Pictured above: The AO Moms include, from left, Patti Nielsen, Mary Anne Wells, Babs Donahoo, Johnna Gandara and Merry Zoellner.
This March, we’re honoring the incredible women who keep AO running – in the stands, in our chapters, and behind the scenes.
Moms are just the absolute best, right? They almost always have our backs – even when we have seemingly strange ideas like “let’s start a U.S. soccer supporters’ group.”
Meet the AO Moms, the women who handle our warehouse operations. Two mornings a week, they can be found at AOHQ building and mailing member kits, folding and organizing our clothing and other merch – you name it, they handle it. You’ve probably met one or two of them at an AO tailgate in the past, or at the AO Rallies in Austin and Las Vegas.
Of course, it wasn’t always that way, as AO hasn’t always had a warehouse. In the early days of AO – and even through the 2014 World Cup – much of the work was handled out of co-founder Korey Donahoo’s basement, or in the sunroom of the home of his parents, Babs and Kevin. “I did nine orders the first day I helped, and I thought that was a lot,” Babs said. “Then, during that World Cup, ScreenInk (the screenprinter of AO member shirts) would just pile the boxes to my ceiling. We filled orders right out of the living room and took them right to the post office. We averaged about 1,500 a day during that cup.”
“The AO Moms are an incredible group of women who care about the organization and its members. They are the people behind the scenes (though they go to games sometimes too!) who manage our inventory, make sure memberships and merch go out, and just keep things running smoothly. I don’t think I’ve been there on a day when they weren’t doing all of this while chatting and laughing the whole time. They’ve innovated and streamlined since the beginning, and we are grateful to have them on our team.”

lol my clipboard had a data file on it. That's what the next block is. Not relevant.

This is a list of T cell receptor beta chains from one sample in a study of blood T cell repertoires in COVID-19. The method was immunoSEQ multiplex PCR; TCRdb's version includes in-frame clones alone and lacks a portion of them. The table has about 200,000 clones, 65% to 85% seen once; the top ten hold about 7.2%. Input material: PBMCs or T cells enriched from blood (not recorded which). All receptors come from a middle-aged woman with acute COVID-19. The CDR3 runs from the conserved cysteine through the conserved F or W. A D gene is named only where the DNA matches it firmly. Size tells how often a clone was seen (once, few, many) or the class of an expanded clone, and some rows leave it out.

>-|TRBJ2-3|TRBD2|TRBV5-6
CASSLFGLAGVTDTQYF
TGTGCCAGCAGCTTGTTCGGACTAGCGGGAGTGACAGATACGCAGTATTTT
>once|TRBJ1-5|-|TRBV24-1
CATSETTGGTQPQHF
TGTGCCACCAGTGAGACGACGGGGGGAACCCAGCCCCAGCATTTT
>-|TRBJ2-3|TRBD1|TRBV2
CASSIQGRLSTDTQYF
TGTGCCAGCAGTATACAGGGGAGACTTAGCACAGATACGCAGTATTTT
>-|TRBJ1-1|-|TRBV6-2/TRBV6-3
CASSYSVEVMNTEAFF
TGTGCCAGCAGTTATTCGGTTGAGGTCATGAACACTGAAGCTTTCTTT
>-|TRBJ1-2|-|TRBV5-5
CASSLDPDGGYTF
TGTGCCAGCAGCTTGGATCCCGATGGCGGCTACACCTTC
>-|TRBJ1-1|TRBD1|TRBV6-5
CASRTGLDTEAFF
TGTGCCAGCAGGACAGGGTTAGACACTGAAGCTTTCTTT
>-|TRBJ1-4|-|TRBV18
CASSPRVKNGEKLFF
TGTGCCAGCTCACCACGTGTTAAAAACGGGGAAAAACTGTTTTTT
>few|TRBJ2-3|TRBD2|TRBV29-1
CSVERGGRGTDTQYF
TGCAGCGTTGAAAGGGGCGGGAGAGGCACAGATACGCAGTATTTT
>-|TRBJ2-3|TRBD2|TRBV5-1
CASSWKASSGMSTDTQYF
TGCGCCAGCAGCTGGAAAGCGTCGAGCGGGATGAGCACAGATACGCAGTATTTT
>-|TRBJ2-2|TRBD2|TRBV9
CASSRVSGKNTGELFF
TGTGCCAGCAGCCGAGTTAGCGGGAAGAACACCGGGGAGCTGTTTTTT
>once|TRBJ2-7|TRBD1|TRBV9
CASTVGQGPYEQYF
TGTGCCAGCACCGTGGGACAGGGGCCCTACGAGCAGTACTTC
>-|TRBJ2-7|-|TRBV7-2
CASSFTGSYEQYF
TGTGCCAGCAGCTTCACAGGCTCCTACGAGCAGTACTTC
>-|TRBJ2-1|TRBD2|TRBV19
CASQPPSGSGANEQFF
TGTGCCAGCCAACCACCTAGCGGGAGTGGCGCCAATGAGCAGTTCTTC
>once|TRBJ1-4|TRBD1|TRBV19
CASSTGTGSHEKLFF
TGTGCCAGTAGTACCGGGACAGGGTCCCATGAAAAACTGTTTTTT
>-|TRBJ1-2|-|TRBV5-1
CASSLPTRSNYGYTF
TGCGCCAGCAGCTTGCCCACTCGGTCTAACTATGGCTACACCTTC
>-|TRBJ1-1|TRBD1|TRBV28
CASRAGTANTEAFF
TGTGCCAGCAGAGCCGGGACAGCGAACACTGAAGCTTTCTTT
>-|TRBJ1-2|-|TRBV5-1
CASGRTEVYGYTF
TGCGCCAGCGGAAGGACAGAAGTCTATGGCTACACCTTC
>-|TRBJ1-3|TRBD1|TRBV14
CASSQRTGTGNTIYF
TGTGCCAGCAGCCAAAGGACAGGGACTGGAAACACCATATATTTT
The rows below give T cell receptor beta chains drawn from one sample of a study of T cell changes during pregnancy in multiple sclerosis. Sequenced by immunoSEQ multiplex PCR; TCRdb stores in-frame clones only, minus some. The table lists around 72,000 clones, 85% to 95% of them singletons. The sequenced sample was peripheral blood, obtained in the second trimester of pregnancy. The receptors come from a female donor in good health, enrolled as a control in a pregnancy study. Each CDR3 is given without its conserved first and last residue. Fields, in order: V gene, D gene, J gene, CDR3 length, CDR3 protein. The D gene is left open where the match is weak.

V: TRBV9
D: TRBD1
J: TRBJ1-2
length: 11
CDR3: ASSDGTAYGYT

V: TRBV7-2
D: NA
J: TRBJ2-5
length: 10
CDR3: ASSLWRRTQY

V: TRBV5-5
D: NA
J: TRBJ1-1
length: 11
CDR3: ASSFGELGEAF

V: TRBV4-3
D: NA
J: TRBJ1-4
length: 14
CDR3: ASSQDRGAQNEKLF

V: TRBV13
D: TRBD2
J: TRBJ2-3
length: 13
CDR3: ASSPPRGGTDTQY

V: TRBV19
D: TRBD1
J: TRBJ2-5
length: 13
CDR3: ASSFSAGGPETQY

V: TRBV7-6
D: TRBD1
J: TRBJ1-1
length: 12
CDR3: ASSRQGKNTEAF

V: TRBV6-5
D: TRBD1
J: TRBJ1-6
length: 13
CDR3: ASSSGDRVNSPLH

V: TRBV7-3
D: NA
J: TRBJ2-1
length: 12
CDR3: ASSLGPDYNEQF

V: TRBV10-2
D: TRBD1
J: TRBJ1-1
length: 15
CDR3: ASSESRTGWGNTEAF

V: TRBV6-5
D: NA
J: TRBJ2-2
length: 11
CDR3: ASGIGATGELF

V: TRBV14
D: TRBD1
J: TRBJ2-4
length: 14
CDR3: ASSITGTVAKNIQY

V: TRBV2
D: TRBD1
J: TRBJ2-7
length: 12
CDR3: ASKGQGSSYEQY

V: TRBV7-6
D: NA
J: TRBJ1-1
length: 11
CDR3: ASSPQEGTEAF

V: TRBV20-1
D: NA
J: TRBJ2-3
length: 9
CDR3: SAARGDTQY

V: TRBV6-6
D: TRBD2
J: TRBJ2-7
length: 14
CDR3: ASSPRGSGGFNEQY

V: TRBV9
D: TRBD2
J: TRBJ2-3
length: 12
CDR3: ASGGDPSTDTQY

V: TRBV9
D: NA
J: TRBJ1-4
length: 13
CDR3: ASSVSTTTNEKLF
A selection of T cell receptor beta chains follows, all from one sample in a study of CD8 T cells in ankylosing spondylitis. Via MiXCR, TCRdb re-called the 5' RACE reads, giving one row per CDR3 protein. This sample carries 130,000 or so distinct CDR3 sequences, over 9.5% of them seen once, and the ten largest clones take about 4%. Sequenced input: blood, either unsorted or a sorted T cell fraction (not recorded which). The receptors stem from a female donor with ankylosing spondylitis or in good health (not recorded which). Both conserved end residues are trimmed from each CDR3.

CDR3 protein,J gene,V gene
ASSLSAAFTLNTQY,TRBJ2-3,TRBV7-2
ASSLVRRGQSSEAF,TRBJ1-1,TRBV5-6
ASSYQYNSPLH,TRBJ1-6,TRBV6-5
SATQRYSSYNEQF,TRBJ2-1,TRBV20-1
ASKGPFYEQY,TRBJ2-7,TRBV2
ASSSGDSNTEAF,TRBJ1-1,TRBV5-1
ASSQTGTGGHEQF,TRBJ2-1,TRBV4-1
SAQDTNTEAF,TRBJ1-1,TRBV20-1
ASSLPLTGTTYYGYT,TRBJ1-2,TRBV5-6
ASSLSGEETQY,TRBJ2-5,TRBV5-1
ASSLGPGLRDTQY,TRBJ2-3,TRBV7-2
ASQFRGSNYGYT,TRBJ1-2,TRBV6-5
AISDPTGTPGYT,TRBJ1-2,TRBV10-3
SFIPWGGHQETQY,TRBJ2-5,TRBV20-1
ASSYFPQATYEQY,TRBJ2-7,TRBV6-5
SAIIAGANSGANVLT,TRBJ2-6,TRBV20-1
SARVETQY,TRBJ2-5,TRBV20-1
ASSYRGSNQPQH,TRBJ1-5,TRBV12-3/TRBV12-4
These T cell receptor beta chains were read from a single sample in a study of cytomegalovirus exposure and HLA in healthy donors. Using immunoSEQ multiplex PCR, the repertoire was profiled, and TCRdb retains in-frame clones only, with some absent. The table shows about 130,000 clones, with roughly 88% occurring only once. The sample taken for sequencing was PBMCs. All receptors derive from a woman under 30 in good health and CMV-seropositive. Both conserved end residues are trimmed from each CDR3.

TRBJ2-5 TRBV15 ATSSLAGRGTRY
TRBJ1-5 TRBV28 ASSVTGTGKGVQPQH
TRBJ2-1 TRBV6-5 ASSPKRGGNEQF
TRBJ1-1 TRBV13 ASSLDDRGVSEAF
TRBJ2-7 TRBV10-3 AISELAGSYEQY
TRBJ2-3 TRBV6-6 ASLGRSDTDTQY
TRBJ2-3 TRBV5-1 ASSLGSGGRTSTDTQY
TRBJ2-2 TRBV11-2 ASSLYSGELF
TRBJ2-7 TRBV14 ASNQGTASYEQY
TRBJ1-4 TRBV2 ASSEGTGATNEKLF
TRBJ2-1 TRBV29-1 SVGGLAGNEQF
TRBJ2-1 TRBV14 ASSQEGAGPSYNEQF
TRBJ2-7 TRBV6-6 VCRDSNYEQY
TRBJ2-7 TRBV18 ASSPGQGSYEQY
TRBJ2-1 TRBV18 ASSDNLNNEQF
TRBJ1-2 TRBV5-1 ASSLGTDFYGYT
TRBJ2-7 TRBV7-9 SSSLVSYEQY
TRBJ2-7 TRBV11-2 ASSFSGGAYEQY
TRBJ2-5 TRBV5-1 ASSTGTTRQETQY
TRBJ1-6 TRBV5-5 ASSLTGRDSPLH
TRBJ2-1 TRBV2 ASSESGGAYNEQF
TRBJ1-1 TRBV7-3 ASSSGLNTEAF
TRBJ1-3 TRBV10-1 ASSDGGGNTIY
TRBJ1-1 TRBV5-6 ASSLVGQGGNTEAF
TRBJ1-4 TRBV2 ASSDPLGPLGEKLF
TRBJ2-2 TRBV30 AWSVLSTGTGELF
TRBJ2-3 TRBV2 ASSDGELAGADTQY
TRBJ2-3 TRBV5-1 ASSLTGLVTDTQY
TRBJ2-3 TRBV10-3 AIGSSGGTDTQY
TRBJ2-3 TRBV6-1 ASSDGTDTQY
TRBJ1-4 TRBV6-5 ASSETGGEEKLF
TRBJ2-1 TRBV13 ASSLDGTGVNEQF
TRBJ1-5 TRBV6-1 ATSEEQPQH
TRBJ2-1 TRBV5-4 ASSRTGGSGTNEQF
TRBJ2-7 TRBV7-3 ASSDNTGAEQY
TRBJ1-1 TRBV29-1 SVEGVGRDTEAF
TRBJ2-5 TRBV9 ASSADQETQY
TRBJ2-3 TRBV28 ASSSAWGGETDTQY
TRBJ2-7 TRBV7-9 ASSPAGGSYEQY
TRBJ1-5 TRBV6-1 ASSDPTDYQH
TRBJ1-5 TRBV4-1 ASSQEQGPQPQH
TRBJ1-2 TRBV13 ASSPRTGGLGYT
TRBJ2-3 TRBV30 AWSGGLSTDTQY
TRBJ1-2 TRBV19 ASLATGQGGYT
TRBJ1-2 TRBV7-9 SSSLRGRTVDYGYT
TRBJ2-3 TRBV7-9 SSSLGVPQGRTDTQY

– Megan Brunken, AO treasurer + board member
Babs had help from others, including Mary Anne Wells, now AO Warehouse Operations Manager.
“I contacted Babs and asked if she needed help with World Cup prep,” Mary Anne said. “I said, ‘I’m retired, and I’m free tomorrow.’”
Since last March, the Moms have alternated shifts to adhere to social distancing measures – now that they’ve got it down to a science, though, warehouse operations continue to run smoothly.
So what are the best parts about being an AO Mom?
“It’s fun, and we’re all retired and about the same age – we’ve got plenty to talk about,” said Johnna Gandara.
“It’s the best job in the world to work for your kid,” Babs said. “And the soccer part is awesome, too.”